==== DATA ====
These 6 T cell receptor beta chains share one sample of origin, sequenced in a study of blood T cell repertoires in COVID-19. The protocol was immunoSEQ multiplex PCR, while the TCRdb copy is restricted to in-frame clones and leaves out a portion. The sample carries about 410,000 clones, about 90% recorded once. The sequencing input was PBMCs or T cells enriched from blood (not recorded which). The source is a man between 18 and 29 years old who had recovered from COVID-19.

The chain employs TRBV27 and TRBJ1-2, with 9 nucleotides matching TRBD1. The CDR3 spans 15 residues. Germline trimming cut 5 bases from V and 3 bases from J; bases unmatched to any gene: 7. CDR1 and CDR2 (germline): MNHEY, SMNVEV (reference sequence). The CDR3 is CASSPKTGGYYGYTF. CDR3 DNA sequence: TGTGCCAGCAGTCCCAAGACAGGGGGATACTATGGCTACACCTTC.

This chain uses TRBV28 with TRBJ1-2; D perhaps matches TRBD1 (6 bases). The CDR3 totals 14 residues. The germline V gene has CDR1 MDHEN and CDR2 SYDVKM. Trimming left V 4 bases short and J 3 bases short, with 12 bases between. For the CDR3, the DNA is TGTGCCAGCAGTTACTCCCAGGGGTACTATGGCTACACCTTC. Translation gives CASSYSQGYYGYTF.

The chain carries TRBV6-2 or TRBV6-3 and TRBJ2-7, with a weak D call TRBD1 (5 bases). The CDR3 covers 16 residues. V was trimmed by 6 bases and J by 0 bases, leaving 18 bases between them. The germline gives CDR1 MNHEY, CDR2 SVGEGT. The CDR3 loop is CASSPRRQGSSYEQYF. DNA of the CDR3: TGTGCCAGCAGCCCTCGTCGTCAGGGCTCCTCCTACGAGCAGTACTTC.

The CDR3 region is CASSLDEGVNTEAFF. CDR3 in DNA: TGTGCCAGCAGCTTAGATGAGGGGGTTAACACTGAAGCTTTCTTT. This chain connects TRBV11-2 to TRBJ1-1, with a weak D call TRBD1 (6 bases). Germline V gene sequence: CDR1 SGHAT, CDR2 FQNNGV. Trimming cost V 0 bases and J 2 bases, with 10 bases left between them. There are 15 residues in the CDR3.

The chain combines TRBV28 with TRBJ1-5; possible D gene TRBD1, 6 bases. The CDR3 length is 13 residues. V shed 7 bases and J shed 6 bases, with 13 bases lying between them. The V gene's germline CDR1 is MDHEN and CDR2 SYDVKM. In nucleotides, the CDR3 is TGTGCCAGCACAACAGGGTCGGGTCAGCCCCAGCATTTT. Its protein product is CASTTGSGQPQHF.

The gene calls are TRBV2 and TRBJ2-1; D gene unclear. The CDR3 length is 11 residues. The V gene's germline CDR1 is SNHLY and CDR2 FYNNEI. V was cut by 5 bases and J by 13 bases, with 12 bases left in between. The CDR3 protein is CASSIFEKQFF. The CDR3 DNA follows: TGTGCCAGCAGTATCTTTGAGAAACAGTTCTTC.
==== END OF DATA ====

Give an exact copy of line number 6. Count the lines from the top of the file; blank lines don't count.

The chain combines TRBV28 with TRBJ1-5; possible D gene TRBD1, 6 bases. The CDR3 length is 13 residues. V shed 7 bases and J shed 6 bases, with 13 bases lying between them. The V gene's germline CDR1 is MDHEN and CDR2 SYDVKM. In nucleotides, the CDR3 is TGTGCCAGCACAACAGGGTCGGGTCAGCCCCAGCATTTT. Its protein product is CASTTGSGQPQHF.